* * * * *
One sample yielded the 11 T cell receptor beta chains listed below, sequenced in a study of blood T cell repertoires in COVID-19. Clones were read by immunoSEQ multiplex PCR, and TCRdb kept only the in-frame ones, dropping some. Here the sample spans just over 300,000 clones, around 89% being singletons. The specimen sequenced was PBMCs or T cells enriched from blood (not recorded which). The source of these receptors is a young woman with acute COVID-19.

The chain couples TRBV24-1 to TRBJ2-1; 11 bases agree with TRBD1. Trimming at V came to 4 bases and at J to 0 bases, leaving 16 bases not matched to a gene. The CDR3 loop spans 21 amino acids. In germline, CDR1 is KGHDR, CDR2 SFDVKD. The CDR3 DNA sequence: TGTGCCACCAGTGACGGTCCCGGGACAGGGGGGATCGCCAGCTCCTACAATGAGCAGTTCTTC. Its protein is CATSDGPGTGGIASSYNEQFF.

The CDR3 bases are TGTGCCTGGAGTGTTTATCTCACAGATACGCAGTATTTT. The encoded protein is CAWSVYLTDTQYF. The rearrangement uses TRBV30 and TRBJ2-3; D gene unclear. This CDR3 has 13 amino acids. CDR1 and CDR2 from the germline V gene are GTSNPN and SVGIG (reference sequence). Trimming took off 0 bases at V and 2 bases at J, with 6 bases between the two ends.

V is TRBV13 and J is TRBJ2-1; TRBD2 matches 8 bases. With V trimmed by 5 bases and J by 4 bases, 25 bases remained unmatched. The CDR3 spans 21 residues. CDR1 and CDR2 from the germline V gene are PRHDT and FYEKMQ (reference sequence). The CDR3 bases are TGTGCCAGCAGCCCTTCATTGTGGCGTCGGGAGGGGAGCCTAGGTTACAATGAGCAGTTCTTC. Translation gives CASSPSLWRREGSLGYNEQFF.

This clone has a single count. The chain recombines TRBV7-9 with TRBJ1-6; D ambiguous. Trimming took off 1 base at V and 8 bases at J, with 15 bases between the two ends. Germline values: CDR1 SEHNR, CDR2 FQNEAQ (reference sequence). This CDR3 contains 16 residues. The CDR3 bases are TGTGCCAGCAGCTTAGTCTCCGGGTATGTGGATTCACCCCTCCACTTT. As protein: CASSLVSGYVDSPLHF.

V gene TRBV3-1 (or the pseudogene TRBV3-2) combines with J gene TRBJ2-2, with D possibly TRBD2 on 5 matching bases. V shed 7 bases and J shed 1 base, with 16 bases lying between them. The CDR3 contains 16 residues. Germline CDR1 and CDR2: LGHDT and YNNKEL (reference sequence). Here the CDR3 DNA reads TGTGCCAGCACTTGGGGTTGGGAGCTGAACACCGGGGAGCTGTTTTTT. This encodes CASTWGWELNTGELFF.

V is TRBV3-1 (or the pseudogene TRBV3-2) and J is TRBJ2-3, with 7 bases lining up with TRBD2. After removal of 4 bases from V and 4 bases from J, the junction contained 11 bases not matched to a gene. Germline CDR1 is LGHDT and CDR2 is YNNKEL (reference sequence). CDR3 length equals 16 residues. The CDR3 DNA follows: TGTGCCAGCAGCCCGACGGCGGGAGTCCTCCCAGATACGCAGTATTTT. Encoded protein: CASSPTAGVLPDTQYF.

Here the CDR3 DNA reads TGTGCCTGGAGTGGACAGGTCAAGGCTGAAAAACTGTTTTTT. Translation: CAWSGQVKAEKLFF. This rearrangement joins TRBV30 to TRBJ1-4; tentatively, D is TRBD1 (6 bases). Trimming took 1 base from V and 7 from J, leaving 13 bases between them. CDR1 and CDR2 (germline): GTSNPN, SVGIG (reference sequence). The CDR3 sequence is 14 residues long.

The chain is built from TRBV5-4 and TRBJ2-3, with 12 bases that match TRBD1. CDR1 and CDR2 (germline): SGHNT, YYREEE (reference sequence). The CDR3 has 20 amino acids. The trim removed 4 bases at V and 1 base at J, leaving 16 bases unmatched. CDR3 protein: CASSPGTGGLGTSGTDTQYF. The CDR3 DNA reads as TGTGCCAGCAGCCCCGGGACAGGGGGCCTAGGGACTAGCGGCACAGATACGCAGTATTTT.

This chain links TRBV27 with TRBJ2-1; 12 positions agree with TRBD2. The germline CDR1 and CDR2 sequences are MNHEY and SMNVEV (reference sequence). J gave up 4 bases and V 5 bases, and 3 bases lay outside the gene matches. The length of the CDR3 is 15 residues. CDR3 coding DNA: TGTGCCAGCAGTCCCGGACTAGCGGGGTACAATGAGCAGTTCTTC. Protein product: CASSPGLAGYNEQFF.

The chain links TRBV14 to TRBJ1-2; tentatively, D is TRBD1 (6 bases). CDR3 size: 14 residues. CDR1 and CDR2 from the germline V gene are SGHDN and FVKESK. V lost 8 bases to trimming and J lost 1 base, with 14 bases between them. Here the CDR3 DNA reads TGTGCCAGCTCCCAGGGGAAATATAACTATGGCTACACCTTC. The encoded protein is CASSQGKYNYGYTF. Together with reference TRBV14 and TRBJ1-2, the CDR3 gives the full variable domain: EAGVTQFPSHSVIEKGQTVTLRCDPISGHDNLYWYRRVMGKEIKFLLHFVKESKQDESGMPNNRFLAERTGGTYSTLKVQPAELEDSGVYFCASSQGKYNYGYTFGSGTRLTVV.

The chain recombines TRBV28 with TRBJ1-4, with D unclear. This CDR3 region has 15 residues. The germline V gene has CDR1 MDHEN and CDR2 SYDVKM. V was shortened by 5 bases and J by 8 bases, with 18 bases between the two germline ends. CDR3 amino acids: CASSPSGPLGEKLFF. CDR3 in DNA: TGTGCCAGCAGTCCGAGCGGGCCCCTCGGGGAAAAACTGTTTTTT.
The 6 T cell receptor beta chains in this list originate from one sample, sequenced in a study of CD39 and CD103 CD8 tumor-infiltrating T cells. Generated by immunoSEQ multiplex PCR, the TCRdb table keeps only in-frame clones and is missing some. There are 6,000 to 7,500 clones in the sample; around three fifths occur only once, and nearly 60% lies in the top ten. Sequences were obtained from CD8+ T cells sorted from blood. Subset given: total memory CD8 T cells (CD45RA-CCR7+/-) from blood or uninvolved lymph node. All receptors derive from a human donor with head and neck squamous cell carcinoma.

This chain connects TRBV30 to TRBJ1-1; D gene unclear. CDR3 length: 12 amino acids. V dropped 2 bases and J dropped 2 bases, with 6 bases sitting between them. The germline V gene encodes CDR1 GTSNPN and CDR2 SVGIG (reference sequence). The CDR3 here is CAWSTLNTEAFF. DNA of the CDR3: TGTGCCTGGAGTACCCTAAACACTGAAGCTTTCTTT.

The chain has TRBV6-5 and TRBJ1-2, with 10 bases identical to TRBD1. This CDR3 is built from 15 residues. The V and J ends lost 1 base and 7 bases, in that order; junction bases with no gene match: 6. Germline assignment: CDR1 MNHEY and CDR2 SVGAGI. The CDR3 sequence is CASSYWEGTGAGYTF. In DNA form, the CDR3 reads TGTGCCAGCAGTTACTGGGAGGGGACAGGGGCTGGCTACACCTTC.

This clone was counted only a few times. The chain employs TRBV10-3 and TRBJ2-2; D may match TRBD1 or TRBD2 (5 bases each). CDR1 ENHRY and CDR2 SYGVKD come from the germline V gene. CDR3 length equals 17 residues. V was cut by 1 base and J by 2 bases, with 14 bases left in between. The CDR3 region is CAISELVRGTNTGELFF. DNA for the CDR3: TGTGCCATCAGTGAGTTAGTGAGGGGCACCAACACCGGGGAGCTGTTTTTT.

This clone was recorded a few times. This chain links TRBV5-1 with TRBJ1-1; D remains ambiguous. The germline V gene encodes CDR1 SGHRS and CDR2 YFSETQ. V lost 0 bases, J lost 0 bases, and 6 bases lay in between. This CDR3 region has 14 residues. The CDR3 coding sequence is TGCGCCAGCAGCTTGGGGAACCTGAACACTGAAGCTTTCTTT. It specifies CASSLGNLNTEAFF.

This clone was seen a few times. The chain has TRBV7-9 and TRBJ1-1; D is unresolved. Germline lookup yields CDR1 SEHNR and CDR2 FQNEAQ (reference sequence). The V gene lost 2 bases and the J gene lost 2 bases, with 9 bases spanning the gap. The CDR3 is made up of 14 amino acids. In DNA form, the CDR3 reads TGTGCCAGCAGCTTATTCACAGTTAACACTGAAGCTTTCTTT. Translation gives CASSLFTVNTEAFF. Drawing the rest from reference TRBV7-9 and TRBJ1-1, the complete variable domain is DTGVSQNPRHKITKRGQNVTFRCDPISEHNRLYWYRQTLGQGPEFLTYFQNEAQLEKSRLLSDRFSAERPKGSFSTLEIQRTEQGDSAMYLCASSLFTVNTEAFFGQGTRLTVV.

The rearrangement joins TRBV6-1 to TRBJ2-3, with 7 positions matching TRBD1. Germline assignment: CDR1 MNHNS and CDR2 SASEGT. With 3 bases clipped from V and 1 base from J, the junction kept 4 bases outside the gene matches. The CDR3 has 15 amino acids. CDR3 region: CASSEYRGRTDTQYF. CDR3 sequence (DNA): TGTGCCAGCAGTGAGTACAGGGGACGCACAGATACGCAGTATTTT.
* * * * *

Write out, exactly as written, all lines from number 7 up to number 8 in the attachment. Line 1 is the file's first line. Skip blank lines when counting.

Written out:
V is TRBV3-1 (or the pseudogene TRBV3-2) and J is TRBJ2-3, with 7 bases lining up with TRBD2. After removal of 4 bases from V and 4 bases from J, the junction contained 11 bases not matched to a gene. Germline CDR1 is LGHDT and CDR2 is YNNKEL (reference sequence). CDR3 length equals 16 residues. The CDR3 DNA follows: TGTGCCAGCAGCCCGACGGCGGGAGTCCTCCCAGATACGCAGTATTTT. Encoded protein: CASSPTAGVLPDTQYF.

Here the CDR3 DNA reads TGTGCCTGGAGTGGACAGGTCAAGGCTGAAAAACTGTTTTTT. Translation: CAWSGQVKAEKLFF. This rearrangement joins TRBV30 to TRBJ1-4; tentatively, D is TRBD1 (6 bases). Trimming took 1 base from V and 7 from J, leaving 13 bases between them. CDR1 and CDR2 (germline): GTSNPN, SVGIG (reference sequence). The CDR3 sequence is 14 residues long.